Monday, December 28, 2015

Classical Mechanics Primer

There are at least two senses in which the term “Classical Physics” is used. First, classical may be used to mean “all physics that is not quantum physics”. The second sense is more similar to what most people usually have in mind, and basically refers to all physics which is not “modern”—that is, physics before General Relativity and Quantum Mechanics.  Physicists always mean to use the first sense of the term, and laypeople usually switch from one to the other, sometimes without noticing. From this point on, I’ll be using the physicist’s sense unless noted otherwise.

Now, the expression “not quantum” needs some unpacking. As an example, consider a toaster with a knob that you can turn at your leisure over some period of time, t. If you were to plot the energy flowing through the toaster’s resistance as you turn the knob, the graph that you will get might look something like this:
In Classical Physics, there is no limit to the number of times that you could zoom into any section of this plot, and every single time you would see a smooth, continuous line like the figure above. If you moved along the curve, you could always ride the line like a smooth ramp to any value of E that you liked, and in doing so you would pass through all points in between.

This is not the case in Quantum Mechanics, where many physical quantities are said to be quantized.  In the toaster example above, the plot will look the same initially, but after zooming in a finite number of times, eventually you will reach a plot that looks more like this:
This is what makes Quantum Mechanics so weird. And so, Classical Physics includes all the branches of physics where this effect is not taken into account, regardless of when said branch developed. This includes theories such as Classical Mechanics, Electromagnetism, Thermodynamics, Fluid Mechanics, and General Relativity, among others. Usually, classical theories are an excellent approximation for all kinds of real world phenomena, even though the real world is actually quantized.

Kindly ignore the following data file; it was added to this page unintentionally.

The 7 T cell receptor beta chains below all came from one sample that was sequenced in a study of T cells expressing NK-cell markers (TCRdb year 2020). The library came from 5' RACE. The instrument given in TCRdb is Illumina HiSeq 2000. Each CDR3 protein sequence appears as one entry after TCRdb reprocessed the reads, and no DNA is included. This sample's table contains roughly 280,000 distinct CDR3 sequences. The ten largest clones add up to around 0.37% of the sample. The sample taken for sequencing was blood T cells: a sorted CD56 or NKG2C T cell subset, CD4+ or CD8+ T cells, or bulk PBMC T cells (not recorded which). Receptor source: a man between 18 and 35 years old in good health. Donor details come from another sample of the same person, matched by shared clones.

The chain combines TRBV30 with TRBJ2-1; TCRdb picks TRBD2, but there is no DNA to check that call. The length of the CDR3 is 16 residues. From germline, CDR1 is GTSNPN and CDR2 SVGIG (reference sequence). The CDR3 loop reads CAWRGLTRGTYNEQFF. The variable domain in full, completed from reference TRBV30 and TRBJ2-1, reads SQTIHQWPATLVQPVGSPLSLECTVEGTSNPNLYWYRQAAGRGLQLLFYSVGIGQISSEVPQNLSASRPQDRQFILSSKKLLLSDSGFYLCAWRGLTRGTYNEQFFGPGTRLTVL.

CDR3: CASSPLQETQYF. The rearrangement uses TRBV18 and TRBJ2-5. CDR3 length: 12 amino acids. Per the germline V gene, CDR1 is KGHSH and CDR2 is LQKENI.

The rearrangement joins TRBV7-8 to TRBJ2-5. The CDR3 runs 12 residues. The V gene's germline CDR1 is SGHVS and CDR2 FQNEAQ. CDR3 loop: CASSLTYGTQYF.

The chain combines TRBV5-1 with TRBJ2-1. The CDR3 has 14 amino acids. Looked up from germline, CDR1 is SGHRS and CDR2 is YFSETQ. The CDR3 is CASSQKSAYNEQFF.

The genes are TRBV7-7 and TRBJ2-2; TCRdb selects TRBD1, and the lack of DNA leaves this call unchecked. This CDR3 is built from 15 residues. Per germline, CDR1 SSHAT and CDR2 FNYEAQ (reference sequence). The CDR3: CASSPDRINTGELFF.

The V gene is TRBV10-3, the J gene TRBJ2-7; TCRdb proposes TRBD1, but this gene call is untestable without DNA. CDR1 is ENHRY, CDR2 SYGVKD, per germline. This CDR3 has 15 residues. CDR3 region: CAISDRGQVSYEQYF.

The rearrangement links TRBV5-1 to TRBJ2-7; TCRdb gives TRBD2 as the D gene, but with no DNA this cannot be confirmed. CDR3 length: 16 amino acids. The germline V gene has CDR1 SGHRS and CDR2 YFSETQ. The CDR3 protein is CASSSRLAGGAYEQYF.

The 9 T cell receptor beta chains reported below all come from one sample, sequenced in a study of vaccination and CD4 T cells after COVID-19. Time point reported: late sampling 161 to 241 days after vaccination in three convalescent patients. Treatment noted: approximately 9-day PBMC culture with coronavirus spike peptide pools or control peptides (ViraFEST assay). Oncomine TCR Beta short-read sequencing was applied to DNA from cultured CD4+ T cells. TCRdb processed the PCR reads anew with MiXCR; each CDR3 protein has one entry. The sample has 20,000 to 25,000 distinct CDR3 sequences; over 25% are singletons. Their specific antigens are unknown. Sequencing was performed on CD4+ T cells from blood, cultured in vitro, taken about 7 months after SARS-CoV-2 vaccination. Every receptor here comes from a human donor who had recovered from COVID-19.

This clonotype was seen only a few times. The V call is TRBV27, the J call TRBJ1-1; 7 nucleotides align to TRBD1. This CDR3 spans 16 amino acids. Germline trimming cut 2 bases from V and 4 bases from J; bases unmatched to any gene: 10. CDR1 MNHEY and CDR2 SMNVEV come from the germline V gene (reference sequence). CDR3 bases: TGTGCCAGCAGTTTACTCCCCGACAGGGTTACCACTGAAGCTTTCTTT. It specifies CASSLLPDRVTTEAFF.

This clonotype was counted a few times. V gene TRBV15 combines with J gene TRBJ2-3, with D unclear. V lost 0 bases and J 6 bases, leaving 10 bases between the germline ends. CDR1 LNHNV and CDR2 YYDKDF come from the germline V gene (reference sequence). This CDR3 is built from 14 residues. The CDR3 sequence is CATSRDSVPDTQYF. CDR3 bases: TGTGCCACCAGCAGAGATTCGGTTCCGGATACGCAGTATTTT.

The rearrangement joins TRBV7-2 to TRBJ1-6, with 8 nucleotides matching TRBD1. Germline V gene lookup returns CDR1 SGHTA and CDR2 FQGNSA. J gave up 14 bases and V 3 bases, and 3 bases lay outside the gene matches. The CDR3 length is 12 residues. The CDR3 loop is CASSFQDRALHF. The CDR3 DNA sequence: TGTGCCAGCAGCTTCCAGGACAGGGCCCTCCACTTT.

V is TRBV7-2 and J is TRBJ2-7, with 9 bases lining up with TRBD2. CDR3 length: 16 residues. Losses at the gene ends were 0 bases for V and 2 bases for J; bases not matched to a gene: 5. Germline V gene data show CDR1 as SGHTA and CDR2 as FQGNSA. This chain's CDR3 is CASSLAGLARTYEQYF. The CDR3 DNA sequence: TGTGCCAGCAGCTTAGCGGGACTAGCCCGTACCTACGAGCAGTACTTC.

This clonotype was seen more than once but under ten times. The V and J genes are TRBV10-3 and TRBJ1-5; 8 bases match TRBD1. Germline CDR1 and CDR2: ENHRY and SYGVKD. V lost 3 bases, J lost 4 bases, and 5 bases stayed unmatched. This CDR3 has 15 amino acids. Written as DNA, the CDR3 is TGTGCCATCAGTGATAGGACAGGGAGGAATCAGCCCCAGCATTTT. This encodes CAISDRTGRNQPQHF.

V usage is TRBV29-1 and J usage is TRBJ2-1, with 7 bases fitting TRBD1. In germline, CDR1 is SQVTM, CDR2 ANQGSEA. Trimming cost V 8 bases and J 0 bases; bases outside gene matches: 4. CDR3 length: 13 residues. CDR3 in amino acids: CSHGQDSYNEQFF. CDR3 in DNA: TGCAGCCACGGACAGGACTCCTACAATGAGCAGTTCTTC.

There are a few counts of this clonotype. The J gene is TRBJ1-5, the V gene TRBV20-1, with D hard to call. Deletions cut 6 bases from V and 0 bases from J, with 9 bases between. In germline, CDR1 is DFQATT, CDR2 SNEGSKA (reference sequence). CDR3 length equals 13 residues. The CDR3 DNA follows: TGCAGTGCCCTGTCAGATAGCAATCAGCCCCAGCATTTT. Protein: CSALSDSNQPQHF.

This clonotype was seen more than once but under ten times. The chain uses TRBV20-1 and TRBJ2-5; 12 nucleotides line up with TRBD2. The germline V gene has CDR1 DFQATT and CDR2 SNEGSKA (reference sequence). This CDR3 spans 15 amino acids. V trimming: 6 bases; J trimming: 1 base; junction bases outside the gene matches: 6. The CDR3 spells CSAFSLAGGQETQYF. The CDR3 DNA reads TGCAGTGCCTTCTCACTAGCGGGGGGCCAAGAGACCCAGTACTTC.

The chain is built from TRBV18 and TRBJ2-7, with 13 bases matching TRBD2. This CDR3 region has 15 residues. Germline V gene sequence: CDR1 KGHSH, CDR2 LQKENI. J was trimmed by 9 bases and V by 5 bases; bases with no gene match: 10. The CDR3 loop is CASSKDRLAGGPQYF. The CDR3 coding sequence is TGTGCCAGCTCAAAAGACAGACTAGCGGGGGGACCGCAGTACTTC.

Newton’s Three Laws of Motion are as follows, though you may find some different wording depending on who you ask:
1. Objects move at constant velocity as long as there is no net force acting upon them. Velocity is not the same as speed, as it also includes direction and is therefore a vector quantity (usually notated in bold). Also, zero is a perfectly valid value for a constant velocity.
2. If there is a net force acting upon an object this will cause it to accelerate, according to the relation \(\mathbf{F} = m\boldsymbol{a}\).
3. Every action produces a reaction of equal magnitude and opposite direction. So if a certain object A pushes or pulls on B, B will answer with a push or pull of its own. This is usually notated like this: $$\mathbf{F_{AB}} = -\mathbf{F_{BA}}$$.
The whole of Classical Mechanics emerges from these three laws, though by far the one used the most in calculations is the second one. At the high school level, this usually means doing lots of trigonometry for setups such as the following, which may distress some readers:
A typical problem in mechanics is to figure out the equation of motion of a body, given some initial conditions. We begin with some information about the object’s starting position, forces and constraints it is subjected to, and work our way up to the equation that will tell us how the object will actually move thereafter. In the case of Newton’s Second Law, all solutions are essentially variations on solving the differential equation $$ \mathbf{F} = m\mathbf{a} = m\frac{\mathrm{d} \mathbf{v}}{\mathrm{d} t}= m\frac{\mathrm{d} }{\mathrm{d} t}\frac{\mathrm{d} \mathbf{x}}{\mathrm{d} t}=m\mathbf{\ddot{x}}, $$ which would yield x as a function of t, or x=x( t ).

Unfortunately, most real world problems are not as clear cut as blocks on inclined planes, and Newton’s Laws are utterly impractical in their original formulation for solving anything but the most simple physical systems. Fortunately, there exist a couple of alternative approaches that manage to elegantly generalize Newton’s Laws so that they’re applicable to nearly any classical system one can think of, at the cost of introducing some abstraction. These approaches are absolutely equivalent to Newton’s Laws, and indeed incorporate them at their core, but their mathematical appearance is quite different.

Lagrangian Mechanics


If we think of space in three dimensions, then the position of a particle at any given moment can be described by a position vector from the origin, with individual components in the x, y, and z directions: \(\mathbf{r}=(x,y,z)\). The path that the particle will take over time will once again depend on the forces, constraints, and initial conditions it is subjected to. So, what we’re looking for is the way that \(\mathbf{r}\) will evolve over time, \(\mathbf{r}= \mathbf{r}(t)\).